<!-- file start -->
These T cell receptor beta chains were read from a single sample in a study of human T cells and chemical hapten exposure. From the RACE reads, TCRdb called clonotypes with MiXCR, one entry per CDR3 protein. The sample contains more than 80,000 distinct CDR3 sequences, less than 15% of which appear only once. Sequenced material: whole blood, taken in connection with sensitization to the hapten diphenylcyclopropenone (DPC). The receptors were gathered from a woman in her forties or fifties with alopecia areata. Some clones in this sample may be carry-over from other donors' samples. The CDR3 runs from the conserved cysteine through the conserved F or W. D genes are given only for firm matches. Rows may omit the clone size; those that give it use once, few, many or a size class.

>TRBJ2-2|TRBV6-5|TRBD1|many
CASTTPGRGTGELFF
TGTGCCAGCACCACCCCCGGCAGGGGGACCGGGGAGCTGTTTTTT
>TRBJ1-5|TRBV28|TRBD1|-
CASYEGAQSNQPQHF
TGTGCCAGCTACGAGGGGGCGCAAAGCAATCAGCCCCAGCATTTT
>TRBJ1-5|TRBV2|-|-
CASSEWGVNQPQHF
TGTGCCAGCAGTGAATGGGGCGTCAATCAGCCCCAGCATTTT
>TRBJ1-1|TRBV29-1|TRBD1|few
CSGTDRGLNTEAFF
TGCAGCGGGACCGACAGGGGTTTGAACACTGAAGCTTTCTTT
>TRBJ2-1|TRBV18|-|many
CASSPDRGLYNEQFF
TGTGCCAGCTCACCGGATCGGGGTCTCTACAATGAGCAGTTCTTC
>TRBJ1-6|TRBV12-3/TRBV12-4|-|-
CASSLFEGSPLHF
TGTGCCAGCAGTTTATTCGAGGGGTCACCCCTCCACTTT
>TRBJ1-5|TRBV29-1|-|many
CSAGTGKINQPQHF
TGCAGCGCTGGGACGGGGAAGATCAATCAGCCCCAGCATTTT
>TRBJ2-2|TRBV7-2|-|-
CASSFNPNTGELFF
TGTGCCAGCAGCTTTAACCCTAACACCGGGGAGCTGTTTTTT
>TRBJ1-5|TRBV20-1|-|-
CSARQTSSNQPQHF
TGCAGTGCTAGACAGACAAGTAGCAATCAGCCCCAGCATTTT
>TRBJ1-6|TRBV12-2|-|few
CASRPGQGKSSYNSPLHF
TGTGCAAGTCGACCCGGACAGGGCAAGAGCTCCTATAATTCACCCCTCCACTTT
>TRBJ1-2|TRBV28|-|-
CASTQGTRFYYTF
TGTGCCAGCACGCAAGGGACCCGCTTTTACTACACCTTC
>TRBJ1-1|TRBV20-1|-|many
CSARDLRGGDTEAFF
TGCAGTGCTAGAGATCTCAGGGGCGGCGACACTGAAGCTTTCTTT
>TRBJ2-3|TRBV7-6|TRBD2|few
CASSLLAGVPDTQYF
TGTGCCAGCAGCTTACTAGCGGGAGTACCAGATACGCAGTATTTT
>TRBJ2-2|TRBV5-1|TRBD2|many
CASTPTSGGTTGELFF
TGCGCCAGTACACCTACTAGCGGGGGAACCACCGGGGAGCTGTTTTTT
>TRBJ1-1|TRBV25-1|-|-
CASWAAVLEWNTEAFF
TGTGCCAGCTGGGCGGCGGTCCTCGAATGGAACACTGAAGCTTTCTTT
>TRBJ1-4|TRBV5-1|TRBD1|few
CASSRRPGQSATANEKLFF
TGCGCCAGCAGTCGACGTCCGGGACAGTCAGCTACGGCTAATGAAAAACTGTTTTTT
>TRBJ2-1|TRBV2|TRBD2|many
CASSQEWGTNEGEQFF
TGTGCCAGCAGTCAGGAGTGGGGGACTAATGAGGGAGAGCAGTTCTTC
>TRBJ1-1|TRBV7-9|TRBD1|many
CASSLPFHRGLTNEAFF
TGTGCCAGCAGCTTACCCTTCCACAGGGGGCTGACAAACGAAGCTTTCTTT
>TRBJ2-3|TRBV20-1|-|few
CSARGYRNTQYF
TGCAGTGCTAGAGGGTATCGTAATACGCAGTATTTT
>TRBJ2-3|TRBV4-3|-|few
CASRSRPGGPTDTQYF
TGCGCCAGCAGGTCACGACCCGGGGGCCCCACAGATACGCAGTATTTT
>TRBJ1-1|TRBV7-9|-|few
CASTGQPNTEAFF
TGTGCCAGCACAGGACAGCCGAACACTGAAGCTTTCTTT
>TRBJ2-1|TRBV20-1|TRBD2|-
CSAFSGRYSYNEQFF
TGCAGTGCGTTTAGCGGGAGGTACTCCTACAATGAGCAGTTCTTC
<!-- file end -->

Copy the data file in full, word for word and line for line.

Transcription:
These T cell receptor beta chains were read from a single sample in a study of human T cells and chemical hapten exposure. From the RACE reads, TCRdb called clonotypes with MiXCR, one entry per CDR3 protein. The sample contains more than 80,000 distinct CDR3 sequences, less than 15% of which appear only once. Sequenced material: whole blood, taken in connection with sensitization to the hapten diphenylcyclopropenone (DPC). The receptors were gathered from a woman in her forties or fifties with alopecia areata. Some clones in this sample may be carry-over from other donors' samples. The CDR3 runs from the conserved cysteine through the conserved F or W. D genes are given only for firm matches. Rows may omit the clone size; those that give it use once, few, many or a size class.

>TRBJ2-2|TRBV6-5|TRBD1|many
CASTTPGRGTGELFF
TGTGCCAGCACCACCCCCGGCAGGGGGACCGGGGAGCTGTTTTTT
>TRBJ1-5|TRBV28|TRBD1|-
CASYEGAQSNQPQHF
TGTGCCAGCTACGAGGGGGCGCAAAGCAATCAGCCCCAGCATTTT
>TRBJ1-5|TRBV2|-|-
CASSEWGVNQPQHF
TGTGCCAGCAGTGAATGGGGCGTCAATCAGCCCCAGCATTTT
>TRBJ1-1|TRBV29-1|TRBD1|few
CSGTDRGLNTEAFF
TGCAGCGGGACCGACAGGGGTTTGAACACTGAAGCTTTCTTT
>TRBJ2-1|TRBV18|-|many
CASSPDRGLYNEQFF
TGTGCCAGCTCACCGGATCGGGGTCTCTACAATGAGCAGTTCTTC
>TRBJ1-6|TRBV12-3/TRBV12-4|-|-
CASSLFEGSPLHF
TGTGCCAGCAGTTTATTCGAGGGGTCACCCCTCCACTTT
>TRBJ1-5|TRBV29-1|-|many
CSAGTGKINQPQHF
TGCAGCGCTGGGACGGGGAAGATCAATCAGCCCCAGCATTTT
>TRBJ2-2|TRBV7-2|-|-
CASSFNPNTGELFF
TGTGCCAGCAGCTTTAACCCTAACACCGGGGAGCTGTTTTTT
>TRBJ1-5|TRBV20-1|-|-
CSARQTSSNQPQHF
TGCAGTGCTAGACAGACAAGTAGCAATCAGCCCCAGCATTTT
>TRBJ1-6|TRBV12-2|-|few
CASRPGQGKSSYNSPLHF
TGTGCAAGTCGACCCGGACAGGGCAAGAGCTCCTATAATTCACCCCTCCACTTT
>TRBJ1-2|TRBV28|-|-
CASTQGTRFYYTF
TGTGCCAGCACGCAAGGGACCCGCTTTTACTACACCTTC
>TRBJ1-1|TRBV20-1|-|many
CSARDLRGGDTEAFF
TGCAGTGCTAGAGATCTCAGGGGCGGCGACACTGAAGCTTTCTTT
>TRBJ2-3|TRBV7-6|TRBD2|few
CASSLLAGVPDTQYF
TGTGCCAGCAGCTTACTAGCGGGAGTACCAGATACGCAGTATTTT
>TRBJ2-2|TRBV5-1|TRBD2|many
CASTPTSGGTTGELFF
TGCGCCAGTACACCTACTAGCGGGGGAACCACCGGGGAGCTGTTTTTT
>TRBJ1-1|TRBV25-1|-|-
CASWAAVLEWNTEAFF
TGTGCCAGCTGGGCGGCGGTCCTCGAATGGAACACTGAAGCTTTCTTT
>TRBJ1-4|TRBV5-1|TRBD1|few
CASSRRPGQSATANEKLFF
TGCGCCAGCAGTCGACGTCCGGGACAGTCAGCTACGGCTAATGAAAAACTGTTTTTT
>TRBJ2-1|TRBV2|TRBD2|many
CASSQEWGTNEGEQFF
TGTGCCAGCAGTCAGGAGTGGGGGACTAATGAGGGAGAGCAGTTCTTC
>TRBJ1-1|TRBV7-9|TRBD1|many
CASSLPFHRGLTNEAFF
TGTGCCAGCAGCTTACCCTTCCACAGGGGGCTGACAAACGAAGCTTTCTTT
>TRBJ2-3|TRBV20-1|-|few
CSARGYRNTQYF
TGCAGTGCTAGAGGGTATCGTAATACGCAGTATTTT
>TRBJ2-3|TRBV4-3|-|few
CASRSRPGGPTDTQYF
TGCGCCAGCAGGTCACGACCCGGGGGCCCCACAGATACGCAGTATTTT
>TRBJ1-1|TRBV7-9|-|few
CASTGQPNTEAFF
TGTGCCAGCACAGGACAGCCGAACACTGAAGCTTTCTTT
>TRBJ2-1|TRBV20-1|TRBD2|-
CSAFSGRYSYNEQFF
TGCAGTGCGTTTAGCGGGAGGTACTCCTACAATGAGCAGTTCTTC